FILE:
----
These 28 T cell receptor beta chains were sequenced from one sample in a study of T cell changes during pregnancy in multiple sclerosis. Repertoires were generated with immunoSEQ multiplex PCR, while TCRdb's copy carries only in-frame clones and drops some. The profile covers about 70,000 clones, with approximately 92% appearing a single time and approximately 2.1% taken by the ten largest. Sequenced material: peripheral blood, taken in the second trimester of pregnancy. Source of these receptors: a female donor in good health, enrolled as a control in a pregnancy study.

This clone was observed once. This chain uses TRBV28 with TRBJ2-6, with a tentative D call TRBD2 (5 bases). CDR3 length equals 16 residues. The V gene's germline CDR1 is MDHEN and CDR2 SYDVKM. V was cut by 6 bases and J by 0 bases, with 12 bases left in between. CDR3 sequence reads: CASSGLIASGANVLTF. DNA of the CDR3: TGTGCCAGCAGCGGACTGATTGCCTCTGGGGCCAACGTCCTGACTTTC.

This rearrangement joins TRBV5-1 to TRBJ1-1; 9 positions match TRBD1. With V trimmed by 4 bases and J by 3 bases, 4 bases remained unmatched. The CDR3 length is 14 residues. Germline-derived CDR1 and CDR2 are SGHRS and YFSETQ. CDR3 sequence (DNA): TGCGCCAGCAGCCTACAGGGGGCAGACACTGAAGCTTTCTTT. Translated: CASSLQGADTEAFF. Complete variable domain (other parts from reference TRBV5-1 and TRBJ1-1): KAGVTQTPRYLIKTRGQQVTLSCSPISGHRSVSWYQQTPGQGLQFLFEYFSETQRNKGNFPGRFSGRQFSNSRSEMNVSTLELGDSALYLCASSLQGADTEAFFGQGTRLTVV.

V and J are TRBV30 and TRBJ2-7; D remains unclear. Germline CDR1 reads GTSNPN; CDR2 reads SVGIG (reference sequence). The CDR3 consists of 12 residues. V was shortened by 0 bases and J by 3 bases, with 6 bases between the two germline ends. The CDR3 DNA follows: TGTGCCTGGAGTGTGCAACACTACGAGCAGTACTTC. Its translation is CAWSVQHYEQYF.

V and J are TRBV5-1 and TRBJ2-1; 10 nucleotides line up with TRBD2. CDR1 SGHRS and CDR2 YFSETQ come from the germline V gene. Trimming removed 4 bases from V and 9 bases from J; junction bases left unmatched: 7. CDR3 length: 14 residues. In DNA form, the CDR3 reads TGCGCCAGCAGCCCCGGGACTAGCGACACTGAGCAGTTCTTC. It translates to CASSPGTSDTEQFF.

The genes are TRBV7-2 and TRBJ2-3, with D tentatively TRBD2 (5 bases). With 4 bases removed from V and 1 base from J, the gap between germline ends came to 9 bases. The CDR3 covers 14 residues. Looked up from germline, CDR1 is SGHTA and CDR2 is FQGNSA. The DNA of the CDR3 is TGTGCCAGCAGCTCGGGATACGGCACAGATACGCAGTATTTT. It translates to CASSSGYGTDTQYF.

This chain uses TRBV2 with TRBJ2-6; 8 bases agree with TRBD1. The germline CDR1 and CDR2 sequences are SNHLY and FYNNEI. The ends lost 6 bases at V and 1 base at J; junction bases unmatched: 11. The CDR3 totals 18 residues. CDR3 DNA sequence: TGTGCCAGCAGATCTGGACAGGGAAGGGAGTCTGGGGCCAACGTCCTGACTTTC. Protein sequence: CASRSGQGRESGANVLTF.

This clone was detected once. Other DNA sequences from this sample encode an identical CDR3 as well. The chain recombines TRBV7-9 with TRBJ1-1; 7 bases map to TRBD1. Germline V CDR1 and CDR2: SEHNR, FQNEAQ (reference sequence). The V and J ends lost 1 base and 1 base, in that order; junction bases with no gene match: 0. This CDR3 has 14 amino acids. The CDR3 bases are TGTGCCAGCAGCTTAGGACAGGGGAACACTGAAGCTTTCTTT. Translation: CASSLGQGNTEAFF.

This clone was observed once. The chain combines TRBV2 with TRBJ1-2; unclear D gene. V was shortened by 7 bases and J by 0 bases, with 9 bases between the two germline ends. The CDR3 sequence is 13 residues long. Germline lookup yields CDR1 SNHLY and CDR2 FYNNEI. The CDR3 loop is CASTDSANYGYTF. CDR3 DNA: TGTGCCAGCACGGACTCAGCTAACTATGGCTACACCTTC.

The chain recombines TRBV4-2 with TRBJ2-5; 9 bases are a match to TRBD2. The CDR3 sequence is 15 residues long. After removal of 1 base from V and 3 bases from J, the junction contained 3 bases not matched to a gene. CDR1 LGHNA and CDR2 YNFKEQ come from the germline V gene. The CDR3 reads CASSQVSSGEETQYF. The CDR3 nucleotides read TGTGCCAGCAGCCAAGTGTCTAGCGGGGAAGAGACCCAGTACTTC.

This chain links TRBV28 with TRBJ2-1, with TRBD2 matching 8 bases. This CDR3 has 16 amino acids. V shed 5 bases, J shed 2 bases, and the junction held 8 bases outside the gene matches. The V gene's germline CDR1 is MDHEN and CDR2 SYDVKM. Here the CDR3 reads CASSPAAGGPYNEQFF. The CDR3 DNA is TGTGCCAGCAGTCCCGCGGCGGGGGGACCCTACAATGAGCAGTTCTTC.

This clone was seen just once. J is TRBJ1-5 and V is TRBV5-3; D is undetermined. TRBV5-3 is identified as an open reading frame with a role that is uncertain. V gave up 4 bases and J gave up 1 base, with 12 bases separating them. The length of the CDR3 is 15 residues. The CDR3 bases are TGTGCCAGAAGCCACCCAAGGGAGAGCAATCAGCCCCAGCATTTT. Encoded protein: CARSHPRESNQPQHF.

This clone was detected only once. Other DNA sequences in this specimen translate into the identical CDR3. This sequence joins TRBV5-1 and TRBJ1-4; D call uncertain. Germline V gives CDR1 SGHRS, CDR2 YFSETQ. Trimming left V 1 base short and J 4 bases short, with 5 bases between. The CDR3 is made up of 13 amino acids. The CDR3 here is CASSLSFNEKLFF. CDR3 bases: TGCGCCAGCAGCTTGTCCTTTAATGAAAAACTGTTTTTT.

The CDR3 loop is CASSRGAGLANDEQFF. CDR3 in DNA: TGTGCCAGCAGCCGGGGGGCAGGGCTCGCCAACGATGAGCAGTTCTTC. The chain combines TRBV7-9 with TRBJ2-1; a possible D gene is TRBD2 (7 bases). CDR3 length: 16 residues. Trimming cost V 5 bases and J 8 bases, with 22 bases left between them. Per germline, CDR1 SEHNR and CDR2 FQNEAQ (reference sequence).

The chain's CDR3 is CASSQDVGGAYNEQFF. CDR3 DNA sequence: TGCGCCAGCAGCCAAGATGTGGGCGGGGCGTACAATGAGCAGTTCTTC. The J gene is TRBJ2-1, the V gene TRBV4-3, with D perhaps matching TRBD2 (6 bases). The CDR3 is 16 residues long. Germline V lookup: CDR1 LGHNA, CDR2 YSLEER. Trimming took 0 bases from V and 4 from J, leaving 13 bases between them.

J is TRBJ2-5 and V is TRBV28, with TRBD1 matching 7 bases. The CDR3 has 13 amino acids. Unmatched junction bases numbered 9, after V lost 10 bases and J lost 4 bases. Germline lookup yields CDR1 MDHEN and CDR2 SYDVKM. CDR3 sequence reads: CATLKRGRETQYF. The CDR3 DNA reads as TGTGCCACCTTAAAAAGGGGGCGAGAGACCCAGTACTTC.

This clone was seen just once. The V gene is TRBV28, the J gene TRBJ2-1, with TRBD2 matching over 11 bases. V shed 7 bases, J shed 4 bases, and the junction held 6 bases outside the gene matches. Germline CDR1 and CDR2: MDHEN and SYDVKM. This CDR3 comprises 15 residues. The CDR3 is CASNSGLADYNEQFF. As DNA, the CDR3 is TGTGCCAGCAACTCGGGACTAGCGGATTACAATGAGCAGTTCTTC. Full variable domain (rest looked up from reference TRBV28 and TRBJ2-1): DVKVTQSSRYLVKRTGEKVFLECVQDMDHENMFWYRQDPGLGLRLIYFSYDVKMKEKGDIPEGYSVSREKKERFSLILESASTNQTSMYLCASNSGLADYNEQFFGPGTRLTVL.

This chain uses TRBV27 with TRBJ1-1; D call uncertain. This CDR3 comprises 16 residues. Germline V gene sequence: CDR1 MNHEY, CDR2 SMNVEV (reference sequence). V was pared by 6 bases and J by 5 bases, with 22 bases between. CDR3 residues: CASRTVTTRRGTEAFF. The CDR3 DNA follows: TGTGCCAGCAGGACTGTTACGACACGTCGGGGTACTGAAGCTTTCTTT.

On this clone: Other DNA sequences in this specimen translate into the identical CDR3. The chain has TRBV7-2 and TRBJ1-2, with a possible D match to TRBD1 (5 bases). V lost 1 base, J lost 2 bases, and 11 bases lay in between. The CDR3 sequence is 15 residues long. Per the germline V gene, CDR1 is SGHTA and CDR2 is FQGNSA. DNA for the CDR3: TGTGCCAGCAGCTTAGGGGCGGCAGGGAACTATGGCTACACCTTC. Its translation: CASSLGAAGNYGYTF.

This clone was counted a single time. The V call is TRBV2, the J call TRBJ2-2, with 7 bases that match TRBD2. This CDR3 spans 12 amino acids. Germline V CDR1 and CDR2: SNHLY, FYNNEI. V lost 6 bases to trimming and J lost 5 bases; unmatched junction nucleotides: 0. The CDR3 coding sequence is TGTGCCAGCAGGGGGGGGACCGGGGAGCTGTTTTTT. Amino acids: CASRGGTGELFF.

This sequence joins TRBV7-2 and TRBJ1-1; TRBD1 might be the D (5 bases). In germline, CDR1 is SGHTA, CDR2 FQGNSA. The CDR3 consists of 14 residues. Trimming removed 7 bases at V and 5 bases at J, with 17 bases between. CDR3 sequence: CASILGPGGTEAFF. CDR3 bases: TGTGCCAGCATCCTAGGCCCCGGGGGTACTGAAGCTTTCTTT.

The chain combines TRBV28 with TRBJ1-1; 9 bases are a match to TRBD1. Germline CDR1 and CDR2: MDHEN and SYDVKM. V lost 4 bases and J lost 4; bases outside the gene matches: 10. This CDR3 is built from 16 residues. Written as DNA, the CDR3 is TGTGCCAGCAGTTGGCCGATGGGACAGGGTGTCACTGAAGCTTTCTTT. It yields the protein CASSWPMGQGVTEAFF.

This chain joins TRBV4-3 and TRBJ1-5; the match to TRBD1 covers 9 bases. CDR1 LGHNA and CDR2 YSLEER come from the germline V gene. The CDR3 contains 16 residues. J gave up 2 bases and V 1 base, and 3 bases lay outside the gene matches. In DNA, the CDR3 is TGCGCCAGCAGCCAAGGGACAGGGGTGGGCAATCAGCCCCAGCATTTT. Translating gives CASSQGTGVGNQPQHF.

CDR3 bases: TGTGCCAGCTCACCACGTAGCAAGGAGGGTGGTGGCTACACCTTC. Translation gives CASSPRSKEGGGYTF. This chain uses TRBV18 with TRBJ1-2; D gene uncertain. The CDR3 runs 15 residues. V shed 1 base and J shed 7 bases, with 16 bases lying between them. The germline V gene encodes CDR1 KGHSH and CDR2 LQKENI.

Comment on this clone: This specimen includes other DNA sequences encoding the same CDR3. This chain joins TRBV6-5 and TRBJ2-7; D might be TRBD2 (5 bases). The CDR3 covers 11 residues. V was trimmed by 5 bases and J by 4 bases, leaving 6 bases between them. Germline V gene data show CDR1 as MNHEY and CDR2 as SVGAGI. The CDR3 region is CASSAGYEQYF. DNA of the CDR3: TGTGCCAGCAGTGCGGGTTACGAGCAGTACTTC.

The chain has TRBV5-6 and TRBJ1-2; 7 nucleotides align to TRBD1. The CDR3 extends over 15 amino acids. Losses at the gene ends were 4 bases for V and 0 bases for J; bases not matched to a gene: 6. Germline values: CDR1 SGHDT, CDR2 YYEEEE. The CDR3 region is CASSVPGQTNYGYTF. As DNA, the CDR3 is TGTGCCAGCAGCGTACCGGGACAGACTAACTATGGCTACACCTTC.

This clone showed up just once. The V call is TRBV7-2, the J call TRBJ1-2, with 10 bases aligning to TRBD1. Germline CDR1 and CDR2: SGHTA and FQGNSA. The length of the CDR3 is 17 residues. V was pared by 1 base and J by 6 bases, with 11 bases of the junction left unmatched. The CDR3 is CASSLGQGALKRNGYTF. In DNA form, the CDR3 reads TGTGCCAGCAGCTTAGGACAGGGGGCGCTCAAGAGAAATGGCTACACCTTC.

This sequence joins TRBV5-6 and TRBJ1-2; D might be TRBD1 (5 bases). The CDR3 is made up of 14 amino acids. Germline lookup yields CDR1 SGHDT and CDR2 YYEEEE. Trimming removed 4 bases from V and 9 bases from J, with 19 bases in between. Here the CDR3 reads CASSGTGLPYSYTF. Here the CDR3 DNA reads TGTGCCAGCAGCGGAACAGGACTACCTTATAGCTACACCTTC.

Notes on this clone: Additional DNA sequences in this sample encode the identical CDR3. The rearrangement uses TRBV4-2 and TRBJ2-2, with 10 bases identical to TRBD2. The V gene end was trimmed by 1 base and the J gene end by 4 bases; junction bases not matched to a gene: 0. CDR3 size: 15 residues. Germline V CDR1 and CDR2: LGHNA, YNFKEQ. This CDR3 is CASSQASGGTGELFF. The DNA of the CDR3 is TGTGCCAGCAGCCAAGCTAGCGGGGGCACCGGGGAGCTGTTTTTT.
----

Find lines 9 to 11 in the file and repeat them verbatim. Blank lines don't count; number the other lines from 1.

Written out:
This clone was observed once. The chain combines TRBV2 with TRBJ1-2; unclear D gene. V was shortened by 7 bases and J by 0 bases, with 9 bases between the two germline ends. The CDR3 sequence is 13 residues long. Germline lookup yields CDR1 SNHLY and CDR2 FYNNEI. The CDR3 loop is CASTDSANYGYTF. CDR3 DNA: TGTGCCAGCACGGACTCAGCTAACTATGGCTACACCTTC.

The chain recombines TRBV4-2 with TRBJ2-5; 9 bases are a match to TRBD2. The CDR3 sequence is 15 residues long. After removal of 1 base from V and 3 bases from J, the junction contained 3 bases not matched to a gene. CDR1 LGHNA and CDR2 YNFKEQ come from the germline V gene. The CDR3 reads CASSQVSSGEETQYF. The CDR3 nucleotides read TGTGCCAGCAGCCAAGTGTCTAGCGGGGAAGAGACCCAGTACTTC.

This chain links TRBV28 with TRBJ2-1, with TRBD2 matching 8 bases. This CDR3 has 16 amino acids. V shed 5 bases, J shed 2 bases, and the junction held 8 bases outside the gene matches. The V gene's germline CDR1 is MDHEN and CDR2 SYDVKM. Here the CDR3 reads CASSPAAGGPYNEQFF. The CDR3 DNA is TGTGCCAGCAGTCCCGCGGCGGGGGGACCCTACAATGAGCAGTTCTTC.